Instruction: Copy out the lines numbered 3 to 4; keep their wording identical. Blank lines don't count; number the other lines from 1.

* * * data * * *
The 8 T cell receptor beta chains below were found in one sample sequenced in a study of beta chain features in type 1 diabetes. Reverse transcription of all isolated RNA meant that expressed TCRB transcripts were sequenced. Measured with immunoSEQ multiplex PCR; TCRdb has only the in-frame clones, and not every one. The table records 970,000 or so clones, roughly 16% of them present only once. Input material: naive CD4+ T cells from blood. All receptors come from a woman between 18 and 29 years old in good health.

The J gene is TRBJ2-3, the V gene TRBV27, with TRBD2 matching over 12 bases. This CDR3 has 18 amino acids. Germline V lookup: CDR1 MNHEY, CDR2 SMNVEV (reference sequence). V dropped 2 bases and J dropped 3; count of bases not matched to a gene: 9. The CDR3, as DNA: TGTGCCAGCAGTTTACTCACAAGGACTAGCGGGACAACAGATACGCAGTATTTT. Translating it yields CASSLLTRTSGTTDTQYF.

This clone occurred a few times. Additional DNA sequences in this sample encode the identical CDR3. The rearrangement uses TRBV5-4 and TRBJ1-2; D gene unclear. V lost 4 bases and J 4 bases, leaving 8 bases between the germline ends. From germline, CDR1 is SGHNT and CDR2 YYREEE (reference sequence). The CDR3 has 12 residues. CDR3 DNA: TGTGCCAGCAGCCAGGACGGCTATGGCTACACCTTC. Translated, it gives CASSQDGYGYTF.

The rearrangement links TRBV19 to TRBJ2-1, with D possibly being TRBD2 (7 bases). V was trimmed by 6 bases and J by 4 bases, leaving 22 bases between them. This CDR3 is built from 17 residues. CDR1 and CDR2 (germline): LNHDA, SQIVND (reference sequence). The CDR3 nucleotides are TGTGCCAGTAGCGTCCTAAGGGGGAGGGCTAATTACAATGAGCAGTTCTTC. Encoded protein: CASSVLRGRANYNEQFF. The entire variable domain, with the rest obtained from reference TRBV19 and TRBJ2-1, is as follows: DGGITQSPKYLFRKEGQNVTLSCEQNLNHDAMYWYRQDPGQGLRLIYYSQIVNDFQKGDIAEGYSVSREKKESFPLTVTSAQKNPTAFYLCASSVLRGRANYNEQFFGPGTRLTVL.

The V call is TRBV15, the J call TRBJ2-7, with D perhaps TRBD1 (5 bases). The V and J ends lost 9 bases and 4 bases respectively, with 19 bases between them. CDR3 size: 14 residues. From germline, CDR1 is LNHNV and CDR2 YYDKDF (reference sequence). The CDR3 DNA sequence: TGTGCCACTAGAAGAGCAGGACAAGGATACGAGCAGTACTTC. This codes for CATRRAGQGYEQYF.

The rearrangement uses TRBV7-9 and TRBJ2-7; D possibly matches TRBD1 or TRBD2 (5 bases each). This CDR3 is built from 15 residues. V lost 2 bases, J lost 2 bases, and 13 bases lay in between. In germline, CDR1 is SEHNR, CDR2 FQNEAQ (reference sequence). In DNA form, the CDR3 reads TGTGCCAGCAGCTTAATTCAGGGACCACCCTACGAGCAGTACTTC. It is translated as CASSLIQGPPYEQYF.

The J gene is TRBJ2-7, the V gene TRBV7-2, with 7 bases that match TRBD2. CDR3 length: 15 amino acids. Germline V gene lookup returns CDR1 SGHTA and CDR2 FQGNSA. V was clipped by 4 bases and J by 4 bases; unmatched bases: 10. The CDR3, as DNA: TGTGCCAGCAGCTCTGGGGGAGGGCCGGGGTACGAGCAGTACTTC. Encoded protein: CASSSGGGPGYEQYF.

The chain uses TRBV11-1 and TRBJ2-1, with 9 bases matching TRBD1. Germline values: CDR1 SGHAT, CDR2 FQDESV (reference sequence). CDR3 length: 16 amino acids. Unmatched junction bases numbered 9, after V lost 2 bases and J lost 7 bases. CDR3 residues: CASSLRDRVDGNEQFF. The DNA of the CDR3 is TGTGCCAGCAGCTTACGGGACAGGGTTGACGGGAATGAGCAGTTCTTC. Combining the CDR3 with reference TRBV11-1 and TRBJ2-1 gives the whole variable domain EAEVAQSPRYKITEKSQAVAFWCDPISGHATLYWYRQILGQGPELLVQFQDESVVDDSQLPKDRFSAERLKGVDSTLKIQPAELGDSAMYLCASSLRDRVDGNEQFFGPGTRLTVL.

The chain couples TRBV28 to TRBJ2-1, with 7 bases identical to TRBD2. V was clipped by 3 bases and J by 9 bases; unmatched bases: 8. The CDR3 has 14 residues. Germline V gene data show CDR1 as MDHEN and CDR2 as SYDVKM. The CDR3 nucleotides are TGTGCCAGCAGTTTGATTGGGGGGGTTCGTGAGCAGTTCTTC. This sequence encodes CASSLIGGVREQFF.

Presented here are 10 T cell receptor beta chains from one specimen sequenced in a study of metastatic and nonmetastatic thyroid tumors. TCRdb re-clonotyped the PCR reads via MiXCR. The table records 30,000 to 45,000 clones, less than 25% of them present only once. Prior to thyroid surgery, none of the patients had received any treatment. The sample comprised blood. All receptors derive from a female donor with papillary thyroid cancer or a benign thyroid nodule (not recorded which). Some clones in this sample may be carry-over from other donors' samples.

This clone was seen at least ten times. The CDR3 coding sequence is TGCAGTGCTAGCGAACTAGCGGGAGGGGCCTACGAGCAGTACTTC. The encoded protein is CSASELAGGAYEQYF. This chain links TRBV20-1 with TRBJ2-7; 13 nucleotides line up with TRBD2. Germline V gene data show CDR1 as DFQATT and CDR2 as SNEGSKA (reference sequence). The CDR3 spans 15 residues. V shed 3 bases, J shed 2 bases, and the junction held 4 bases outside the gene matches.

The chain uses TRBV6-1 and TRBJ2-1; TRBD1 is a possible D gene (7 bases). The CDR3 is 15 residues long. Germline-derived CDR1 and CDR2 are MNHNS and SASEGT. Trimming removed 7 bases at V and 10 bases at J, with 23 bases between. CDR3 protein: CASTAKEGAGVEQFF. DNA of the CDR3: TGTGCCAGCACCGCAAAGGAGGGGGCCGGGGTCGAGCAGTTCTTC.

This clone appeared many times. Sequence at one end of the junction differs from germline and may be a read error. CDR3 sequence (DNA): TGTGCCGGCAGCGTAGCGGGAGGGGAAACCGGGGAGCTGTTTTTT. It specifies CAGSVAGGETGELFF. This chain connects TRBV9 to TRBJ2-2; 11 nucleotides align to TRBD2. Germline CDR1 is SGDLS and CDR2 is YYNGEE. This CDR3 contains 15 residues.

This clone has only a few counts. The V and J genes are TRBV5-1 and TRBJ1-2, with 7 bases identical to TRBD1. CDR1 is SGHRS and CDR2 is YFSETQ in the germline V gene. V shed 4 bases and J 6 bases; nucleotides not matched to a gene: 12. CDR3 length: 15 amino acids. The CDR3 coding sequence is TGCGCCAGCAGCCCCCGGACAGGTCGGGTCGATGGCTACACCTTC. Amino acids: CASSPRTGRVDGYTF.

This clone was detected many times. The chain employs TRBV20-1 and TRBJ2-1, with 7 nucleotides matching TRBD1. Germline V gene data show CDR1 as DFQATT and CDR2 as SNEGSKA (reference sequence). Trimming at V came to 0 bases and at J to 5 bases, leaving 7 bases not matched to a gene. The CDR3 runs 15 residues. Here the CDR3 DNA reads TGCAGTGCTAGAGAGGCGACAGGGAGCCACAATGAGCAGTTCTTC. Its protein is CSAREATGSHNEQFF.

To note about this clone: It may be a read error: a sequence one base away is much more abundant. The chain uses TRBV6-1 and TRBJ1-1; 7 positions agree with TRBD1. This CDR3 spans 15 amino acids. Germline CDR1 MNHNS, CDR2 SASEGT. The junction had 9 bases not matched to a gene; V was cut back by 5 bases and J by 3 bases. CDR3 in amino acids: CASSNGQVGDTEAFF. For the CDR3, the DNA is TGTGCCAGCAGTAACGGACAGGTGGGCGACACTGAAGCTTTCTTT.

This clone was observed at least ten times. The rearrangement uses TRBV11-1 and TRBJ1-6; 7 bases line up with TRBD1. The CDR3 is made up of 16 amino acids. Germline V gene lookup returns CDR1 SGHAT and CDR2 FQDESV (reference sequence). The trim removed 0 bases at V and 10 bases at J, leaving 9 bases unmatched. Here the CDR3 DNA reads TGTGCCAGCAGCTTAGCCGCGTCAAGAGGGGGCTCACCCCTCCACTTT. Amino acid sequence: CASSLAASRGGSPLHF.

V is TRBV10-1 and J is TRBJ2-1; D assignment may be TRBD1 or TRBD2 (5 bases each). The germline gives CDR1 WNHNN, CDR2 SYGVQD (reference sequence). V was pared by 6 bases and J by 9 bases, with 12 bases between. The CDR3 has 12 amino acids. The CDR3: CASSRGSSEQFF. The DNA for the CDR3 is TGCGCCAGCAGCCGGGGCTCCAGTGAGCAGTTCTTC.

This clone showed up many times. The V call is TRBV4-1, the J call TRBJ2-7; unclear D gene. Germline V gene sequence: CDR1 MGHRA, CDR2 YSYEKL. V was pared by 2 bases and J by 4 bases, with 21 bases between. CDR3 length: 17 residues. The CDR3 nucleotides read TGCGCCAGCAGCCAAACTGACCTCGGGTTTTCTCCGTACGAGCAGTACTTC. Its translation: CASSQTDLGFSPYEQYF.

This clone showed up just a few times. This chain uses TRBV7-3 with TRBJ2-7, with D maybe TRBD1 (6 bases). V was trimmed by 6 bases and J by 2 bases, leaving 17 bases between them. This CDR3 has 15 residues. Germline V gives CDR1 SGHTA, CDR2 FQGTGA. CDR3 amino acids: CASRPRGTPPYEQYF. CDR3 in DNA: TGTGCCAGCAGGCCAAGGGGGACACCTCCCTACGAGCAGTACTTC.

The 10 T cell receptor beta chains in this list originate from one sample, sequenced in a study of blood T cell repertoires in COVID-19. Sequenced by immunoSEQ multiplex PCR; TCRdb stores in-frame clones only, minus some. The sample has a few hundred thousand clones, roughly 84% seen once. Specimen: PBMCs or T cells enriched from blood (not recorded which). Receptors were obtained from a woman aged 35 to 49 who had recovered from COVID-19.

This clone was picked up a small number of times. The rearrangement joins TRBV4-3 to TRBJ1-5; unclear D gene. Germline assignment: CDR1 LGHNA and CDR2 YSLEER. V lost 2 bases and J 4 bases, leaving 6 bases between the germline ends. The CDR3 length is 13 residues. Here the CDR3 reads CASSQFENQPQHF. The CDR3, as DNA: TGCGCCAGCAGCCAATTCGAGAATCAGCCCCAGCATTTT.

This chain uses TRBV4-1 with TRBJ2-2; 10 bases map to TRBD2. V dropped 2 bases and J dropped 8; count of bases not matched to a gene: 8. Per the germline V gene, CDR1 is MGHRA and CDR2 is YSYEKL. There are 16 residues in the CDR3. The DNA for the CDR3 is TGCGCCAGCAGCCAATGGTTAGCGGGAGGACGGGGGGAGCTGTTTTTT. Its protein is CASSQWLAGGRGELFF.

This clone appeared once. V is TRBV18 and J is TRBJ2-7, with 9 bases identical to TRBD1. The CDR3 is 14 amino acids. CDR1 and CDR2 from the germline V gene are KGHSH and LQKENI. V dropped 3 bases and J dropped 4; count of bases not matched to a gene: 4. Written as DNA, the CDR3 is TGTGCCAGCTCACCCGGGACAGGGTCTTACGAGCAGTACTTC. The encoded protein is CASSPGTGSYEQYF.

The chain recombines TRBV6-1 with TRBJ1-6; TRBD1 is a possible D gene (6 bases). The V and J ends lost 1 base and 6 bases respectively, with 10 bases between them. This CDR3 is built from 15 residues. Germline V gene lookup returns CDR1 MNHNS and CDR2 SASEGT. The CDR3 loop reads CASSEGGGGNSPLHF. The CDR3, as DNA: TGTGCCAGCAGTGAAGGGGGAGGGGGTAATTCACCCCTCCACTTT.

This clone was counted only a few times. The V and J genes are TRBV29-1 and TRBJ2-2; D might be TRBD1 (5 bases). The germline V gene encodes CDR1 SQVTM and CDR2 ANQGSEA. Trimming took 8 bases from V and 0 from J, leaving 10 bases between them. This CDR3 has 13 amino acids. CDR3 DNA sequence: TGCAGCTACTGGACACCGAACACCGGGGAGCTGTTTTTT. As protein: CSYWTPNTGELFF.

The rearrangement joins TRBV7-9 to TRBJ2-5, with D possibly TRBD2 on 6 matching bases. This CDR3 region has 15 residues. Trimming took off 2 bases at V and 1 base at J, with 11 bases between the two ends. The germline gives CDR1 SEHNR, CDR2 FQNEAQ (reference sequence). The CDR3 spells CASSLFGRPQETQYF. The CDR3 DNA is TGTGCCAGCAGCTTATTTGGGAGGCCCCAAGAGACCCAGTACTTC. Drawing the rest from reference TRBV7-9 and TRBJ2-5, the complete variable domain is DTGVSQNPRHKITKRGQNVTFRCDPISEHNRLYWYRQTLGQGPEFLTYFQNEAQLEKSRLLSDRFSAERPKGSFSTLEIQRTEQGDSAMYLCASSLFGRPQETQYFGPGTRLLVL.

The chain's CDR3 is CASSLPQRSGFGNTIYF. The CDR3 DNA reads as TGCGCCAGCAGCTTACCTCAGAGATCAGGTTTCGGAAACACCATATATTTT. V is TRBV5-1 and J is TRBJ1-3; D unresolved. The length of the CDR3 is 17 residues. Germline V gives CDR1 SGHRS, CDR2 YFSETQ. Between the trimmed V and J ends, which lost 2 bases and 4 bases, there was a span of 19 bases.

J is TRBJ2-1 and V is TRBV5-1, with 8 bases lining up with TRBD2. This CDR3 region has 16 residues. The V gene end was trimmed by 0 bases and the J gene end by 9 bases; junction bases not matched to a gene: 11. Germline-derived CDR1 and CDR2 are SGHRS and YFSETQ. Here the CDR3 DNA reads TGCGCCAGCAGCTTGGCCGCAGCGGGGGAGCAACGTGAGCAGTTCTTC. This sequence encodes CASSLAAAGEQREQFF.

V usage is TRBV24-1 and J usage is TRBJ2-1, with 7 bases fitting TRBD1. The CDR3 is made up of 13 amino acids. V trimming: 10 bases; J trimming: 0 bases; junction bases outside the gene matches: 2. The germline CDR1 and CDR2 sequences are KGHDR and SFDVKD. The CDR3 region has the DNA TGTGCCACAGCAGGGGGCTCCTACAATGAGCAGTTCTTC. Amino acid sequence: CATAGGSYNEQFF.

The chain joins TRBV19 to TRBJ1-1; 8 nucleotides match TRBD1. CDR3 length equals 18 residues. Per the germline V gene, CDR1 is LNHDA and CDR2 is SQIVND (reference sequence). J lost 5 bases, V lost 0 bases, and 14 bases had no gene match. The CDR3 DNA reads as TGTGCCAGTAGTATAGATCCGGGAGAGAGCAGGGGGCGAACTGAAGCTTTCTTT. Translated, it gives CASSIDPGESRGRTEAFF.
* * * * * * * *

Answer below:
This clone occurred a few times. Additional DNA sequences in this sample encode the identical CDR3. The rearrangement uses TRBV5-4 and TRBJ1-2; D gene unclear. V lost 4 bases and J 4 bases, leaving 8 bases between the germline ends. From germline, CDR1 is SGHNT and CDR2 YYREEE (reference sequence). The CDR3 has 12 residues. CDR3 DNA: TGTGCCAGCAGCCAGGACGGCTATGGCTACACCTTC. Translated, it gives CASSQDGYGYTF.

The rearrangement links TRBV19 to TRBJ2-1, with D possibly being TRBD2 (7 bases). V was trimmed by 6 bases and J by 4 bases, leaving 22 bases between them. This CDR3 is built from 17 residues. CDR1 and CDR2 (germline): LNHDA, SQIVND (reference sequence). The CDR3 nucleotides are TGTGCCAGTAGCGTCCTAAGGGGGAGGGCTAATTACAATGAGCAGTTCTTC. Encoded protein: CASSVLRGRANYNEQFF. The entire variable domain, with the rest obtained from reference TRBV19 and TRBJ2-1, is as follows: DGGITQSPKYLFRKEGQNVTLSCEQNLNHDAMYWYRQDPGQGLRLIYYSQIVNDFQKGDIAEGYSVSREKKESFPLTVTSAQKNPTAFYLCASSVLRGRANYNEQFFGPGTRLTVL.